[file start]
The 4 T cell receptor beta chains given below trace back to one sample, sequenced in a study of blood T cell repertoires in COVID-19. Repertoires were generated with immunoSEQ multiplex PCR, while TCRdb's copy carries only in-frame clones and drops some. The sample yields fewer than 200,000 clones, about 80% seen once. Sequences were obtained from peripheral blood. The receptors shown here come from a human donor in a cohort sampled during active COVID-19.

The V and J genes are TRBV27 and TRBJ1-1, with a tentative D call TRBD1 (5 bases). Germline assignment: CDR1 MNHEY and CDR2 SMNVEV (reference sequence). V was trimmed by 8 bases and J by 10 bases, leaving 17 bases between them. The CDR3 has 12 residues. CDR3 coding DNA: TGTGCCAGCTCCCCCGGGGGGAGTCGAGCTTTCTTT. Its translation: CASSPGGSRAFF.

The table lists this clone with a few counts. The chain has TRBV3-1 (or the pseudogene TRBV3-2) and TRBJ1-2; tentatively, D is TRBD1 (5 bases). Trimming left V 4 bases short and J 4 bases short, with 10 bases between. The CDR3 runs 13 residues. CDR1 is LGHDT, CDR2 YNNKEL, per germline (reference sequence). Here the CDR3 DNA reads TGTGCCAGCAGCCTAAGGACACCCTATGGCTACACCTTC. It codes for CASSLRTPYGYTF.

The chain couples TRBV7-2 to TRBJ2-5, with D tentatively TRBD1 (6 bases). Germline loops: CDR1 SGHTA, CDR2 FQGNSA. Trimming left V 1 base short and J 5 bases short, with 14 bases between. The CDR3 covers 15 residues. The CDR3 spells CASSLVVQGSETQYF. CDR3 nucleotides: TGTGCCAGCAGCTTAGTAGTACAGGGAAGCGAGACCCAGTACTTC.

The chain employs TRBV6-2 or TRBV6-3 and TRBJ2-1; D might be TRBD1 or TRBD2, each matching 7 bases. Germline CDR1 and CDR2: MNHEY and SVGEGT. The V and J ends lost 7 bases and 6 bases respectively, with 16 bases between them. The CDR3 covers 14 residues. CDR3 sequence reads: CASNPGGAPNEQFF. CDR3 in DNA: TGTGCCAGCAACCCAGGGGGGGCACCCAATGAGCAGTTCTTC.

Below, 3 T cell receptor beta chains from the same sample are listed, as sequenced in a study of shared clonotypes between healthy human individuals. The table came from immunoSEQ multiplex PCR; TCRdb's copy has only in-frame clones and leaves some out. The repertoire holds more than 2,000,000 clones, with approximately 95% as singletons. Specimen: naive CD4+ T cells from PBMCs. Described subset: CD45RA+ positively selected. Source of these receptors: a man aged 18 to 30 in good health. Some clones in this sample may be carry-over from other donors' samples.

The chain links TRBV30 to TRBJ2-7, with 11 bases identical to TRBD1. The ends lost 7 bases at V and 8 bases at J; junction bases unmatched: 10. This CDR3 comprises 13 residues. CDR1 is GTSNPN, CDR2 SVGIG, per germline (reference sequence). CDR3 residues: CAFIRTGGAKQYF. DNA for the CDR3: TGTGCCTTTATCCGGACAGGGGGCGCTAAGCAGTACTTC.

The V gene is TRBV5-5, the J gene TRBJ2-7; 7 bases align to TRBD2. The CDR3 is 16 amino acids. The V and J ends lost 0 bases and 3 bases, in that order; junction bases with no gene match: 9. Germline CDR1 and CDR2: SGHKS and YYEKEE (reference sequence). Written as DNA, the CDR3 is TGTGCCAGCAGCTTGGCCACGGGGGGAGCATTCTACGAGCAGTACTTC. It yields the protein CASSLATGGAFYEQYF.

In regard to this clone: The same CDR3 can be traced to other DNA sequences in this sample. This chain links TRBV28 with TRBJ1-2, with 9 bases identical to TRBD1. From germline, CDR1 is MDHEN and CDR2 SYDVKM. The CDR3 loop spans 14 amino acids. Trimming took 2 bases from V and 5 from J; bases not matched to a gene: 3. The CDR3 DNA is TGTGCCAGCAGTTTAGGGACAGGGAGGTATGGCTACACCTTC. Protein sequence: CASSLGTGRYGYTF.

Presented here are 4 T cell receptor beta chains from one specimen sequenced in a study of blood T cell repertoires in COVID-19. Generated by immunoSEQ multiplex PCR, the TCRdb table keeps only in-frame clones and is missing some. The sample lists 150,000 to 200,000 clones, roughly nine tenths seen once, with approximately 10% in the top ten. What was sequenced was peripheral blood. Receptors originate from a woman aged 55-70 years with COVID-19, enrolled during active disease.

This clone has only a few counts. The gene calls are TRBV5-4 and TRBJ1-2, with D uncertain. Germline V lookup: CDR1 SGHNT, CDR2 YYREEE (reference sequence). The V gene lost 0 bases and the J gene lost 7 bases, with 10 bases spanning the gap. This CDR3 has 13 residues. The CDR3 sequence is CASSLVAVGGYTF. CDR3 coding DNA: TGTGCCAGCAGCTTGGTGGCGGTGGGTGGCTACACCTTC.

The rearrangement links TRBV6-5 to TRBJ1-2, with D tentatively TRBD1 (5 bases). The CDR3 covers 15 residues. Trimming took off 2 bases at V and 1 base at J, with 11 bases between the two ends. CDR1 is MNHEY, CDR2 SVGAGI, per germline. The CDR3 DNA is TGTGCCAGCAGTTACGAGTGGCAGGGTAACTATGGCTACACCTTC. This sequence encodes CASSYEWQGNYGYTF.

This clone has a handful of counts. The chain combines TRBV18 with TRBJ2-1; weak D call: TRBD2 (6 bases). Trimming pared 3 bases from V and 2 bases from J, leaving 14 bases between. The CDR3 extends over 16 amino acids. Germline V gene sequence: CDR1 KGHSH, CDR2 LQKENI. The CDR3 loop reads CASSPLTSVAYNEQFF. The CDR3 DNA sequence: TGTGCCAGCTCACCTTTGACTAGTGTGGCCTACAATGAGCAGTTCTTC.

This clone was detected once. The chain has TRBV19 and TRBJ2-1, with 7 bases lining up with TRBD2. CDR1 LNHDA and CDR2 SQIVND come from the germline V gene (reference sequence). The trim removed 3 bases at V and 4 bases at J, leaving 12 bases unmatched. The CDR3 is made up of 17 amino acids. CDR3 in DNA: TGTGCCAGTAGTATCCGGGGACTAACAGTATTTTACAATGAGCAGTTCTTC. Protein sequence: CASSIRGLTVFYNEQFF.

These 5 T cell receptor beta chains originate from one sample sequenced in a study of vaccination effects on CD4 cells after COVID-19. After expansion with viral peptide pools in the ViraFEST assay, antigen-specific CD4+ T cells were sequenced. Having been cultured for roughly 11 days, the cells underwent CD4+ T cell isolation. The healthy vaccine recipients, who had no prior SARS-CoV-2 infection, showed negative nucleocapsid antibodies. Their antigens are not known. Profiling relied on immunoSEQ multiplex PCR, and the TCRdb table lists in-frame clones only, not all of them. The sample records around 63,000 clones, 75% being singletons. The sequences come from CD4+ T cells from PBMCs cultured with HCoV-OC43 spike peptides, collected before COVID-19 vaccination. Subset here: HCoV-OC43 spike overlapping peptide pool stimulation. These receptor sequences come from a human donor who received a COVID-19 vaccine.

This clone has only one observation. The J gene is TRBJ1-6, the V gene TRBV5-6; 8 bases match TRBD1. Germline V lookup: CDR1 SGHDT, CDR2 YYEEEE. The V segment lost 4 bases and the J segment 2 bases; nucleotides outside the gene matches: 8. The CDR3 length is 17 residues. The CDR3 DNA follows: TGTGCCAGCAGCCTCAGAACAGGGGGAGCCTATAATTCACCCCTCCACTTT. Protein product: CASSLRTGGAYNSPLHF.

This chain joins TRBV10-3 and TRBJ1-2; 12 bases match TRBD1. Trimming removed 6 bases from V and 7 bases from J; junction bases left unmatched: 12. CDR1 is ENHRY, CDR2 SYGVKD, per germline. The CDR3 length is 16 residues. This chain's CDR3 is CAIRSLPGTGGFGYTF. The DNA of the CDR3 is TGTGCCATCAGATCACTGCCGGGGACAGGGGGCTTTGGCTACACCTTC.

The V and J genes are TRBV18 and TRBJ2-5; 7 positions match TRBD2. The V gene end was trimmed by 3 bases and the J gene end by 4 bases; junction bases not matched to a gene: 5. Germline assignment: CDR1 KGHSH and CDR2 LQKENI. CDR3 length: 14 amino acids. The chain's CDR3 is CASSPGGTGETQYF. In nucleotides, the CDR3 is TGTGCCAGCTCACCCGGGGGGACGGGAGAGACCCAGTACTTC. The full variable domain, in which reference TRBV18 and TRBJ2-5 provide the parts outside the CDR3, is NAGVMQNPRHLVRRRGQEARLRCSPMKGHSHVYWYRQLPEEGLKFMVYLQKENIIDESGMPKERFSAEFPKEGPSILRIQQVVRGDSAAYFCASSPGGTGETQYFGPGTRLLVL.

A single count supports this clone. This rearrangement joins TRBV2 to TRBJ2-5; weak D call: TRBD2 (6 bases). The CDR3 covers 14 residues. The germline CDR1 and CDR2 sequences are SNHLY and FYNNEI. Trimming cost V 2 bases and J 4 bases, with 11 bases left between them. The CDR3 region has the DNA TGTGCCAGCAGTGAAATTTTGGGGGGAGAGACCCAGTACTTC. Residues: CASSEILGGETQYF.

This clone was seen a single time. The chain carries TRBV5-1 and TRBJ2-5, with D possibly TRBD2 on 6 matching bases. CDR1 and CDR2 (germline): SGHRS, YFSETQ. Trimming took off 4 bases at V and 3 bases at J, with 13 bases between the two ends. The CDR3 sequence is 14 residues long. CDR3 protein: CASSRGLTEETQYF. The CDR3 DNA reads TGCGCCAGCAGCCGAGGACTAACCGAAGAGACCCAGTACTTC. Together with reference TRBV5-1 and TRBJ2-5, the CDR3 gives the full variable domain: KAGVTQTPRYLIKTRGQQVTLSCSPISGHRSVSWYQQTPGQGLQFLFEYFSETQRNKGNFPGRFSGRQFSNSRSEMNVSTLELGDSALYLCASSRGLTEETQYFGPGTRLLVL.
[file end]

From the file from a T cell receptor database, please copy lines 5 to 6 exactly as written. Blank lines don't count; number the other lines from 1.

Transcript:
The chain employs TRBV6-2 or TRBV6-3 and TRBJ2-1; D might be TRBD1 or TRBD2, each matching 7 bases. Germline CDR1 and CDR2: MNHEY and SVGEGT. The V and J ends lost 7 bases and 6 bases respectively, with 16 bases between them. The CDR3 covers 14 residues. CDR3 sequence reads: CASNPGGAPNEQFF. CDR3 in DNA: TGTGCCAGCAACCCAGGGGGGGCACCCAATGAGCAGTTCTTC.

Below, 3 T cell receptor beta chains from the same sample are listed, as sequenced in a study of shared clonotypes between healthy human individuals. The table came from immunoSEQ multiplex PCR; TCRdb's copy has only in-frame clones and leaves some out. The repertoire holds more than 2,000,000 clones, with approximately 95% as singletons. Specimen: naive CD4+ T cells from PBMCs. Described subset: CD45RA+ positively selected. Source of these receptors: a man aged 18 to 30 in good health. Some clones in this sample may be carry-over from other donors' samples.